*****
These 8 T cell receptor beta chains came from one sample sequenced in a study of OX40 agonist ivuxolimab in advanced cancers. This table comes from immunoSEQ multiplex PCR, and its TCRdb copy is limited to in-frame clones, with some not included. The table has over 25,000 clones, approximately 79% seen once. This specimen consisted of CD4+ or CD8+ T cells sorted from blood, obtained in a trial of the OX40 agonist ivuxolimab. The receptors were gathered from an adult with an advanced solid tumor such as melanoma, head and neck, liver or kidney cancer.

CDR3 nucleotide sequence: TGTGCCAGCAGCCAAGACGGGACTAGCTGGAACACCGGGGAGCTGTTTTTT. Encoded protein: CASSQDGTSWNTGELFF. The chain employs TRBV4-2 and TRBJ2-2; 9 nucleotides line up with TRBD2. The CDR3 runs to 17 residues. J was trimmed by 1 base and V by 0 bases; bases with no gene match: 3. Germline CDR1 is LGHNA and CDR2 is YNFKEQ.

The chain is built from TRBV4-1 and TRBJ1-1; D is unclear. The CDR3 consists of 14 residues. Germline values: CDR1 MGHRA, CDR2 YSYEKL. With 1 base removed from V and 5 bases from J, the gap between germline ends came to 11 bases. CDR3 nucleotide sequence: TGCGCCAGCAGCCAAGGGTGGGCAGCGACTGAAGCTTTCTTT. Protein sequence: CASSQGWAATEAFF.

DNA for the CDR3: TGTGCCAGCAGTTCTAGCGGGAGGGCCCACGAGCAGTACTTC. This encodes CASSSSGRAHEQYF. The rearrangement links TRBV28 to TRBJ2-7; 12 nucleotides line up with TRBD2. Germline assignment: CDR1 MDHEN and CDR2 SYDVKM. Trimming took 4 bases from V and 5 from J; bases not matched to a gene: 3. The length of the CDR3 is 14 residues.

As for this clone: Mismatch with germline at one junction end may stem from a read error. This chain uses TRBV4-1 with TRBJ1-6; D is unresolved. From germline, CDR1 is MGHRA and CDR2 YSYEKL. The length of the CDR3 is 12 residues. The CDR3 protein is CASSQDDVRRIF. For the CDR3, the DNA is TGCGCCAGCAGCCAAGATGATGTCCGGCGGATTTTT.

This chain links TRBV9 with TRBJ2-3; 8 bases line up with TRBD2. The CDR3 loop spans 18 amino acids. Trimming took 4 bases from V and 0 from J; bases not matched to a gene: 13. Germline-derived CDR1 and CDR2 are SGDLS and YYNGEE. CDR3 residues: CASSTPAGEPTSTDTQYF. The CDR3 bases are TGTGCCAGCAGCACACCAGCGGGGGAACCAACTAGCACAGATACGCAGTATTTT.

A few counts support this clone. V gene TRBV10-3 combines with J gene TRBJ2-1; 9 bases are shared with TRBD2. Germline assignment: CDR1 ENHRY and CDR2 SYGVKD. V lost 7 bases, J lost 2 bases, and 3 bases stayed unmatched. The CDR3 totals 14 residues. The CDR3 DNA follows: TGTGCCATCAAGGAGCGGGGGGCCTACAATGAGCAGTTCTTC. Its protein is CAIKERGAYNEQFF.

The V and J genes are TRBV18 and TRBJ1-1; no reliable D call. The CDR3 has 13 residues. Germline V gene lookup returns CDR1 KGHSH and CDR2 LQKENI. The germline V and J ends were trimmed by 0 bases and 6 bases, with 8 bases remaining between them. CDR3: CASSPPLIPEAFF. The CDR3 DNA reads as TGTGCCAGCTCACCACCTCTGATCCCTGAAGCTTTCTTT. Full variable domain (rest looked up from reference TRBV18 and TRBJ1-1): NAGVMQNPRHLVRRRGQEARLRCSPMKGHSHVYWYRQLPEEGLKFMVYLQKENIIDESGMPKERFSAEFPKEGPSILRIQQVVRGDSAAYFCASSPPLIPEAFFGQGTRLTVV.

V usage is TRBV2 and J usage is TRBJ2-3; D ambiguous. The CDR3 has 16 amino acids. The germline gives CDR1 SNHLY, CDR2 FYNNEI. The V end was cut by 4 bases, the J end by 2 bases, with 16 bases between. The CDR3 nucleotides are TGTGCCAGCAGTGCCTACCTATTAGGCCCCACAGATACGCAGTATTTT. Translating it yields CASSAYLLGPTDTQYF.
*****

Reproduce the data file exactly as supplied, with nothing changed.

These 8 T cell receptor beta chains came from one sample sequenced in a study of OX40 agonist ivuxolimab in advanced cancers. This table comes from immunoSEQ multiplex PCR, and its TCRdb copy is limited to in-frame clones, with some not included. The table has over 25,000 clones, approximately 79% seen once. This specimen consisted of CD4+ or CD8+ T cells sorted from blood, obtained in a trial of the OX40 agonist ivuxolimab. The receptors were gathered from an adult with an advanced solid tumor such as melanoma, head and neck, liver or kidney cancer.

CDR3 nucleotide sequence: TGTGCCAGCAGCCAAGACGGGACTAGCTGGAACACCGGGGAGCTGTTTTTT. Encoded protein: CASSQDGTSWNTGELFF. The chain employs TRBV4-2 and TRBJ2-2; 9 nucleotides line up with TRBD2. The CDR3 runs to 17 residues. J was trimmed by 1 base and V by 0 bases; bases with no gene match: 3. Germline CDR1 is LGHNA and CDR2 is YNFKEQ.

The chain is built from TRBV4-1 and TRBJ1-1; D is unclear. The CDR3 consists of 14 residues. Germline values: CDR1 MGHRA, CDR2 YSYEKL. With 1 base removed from V and 5 bases from J, the gap between germline ends came to 11 bases. CDR3 nucleotide sequence: TGCGCCAGCAGCCAAGGGTGGGCAGCGACTGAAGCTTTCTTT. Protein sequence: CASSQGWAATEAFF.

DNA for the CDR3: TGTGCCAGCAGTTCTAGCGGGAGGGCCCACGAGCAGTACTTC. This encodes CASSSSGRAHEQYF. The rearrangement links TRBV28 to TRBJ2-7; 12 nucleotides line up with TRBD2. Germline assignment: CDR1 MDHEN and CDR2 SYDVKM. Trimming took 4 bases from V and 5 from J; bases not matched to a gene: 3. The length of the CDR3 is 14 residues.

As for this clone: Mismatch with germline at one junction end may stem from a read error. This chain uses TRBV4-1 with TRBJ1-6; D is unresolved. From germline, CDR1 is MGHRA and CDR2 YSYEKL. The length of the CDR3 is 12 residues. The CDR3 protein is CASSQDDVRRIF. For the CDR3, the DNA is TGCGCCAGCAGCCAAGATGATGTCCGGCGGATTTTT.

This chain links TRBV9 with TRBJ2-3; 8 bases line up with TRBD2. The CDR3 loop spans 18 amino acids. Trimming took 4 bases from V and 0 from J; bases not matched to a gene: 13. Germline-derived CDR1 and CDR2 are SGDLS and YYNGEE. CDR3 residues: CASSTPAGEPTSTDTQYF. The CDR3 bases are TGTGCCAGCAGCACACCAGCGGGGGAACCAACTAGCACAGATACGCAGTATTTT.

A few counts support this clone. V gene TRBV10-3 combines with J gene TRBJ2-1; 9 bases are shared with TRBD2. Germline assignment: CDR1 ENHRY and CDR2 SYGVKD. V lost 7 bases, J lost 2 bases, and 3 bases stayed unmatched. The CDR3 totals 14 residues. The CDR3 DNA follows: TGTGCCATCAAGGAGCGGGGGGCCTACAATGAGCAGTTCTTC. Its protein is CAIKERGAYNEQFF.

The V and J genes are TRBV18 and TRBJ1-1; no reliable D call. The CDR3 has 13 residues. Germline V gene lookup returns CDR1 KGHSH and CDR2 LQKENI. The germline V and J ends were trimmed by 0 bases and 6 bases, with 8 bases remaining between them. CDR3: CASSPPLIPEAFF. The CDR3 DNA reads as TGTGCCAGCTCACCACCTCTGATCCCTGAAGCTTTCTTT. Full variable domain (rest looked up from reference TRBV18 and TRBJ1-1): NAGVMQNPRHLVRRRGQEARLRCSPMKGHSHVYWYRQLPEEGLKFMVYLQKENIIDESGMPKERFSAEFPKEGPSILRIQQVVRGDSAAYFCASSPPLIPEAFFGQGTRLTVV.

V usage is TRBV2 and J usage is TRBJ2-3; D ambiguous. The CDR3 has 16 amino acids. The germline gives CDR1 SNHLY, CDR2 FYNNEI. The V end was cut by 4 bases, the J end by 2 bases, with 16 bases between. The CDR3 nucleotides are TGTGCCAGCAGTGCCTACCTATTAGGCCCCACAGATACGCAGTATTTT. Translating it yields CASSAYLLGPTDTQYF.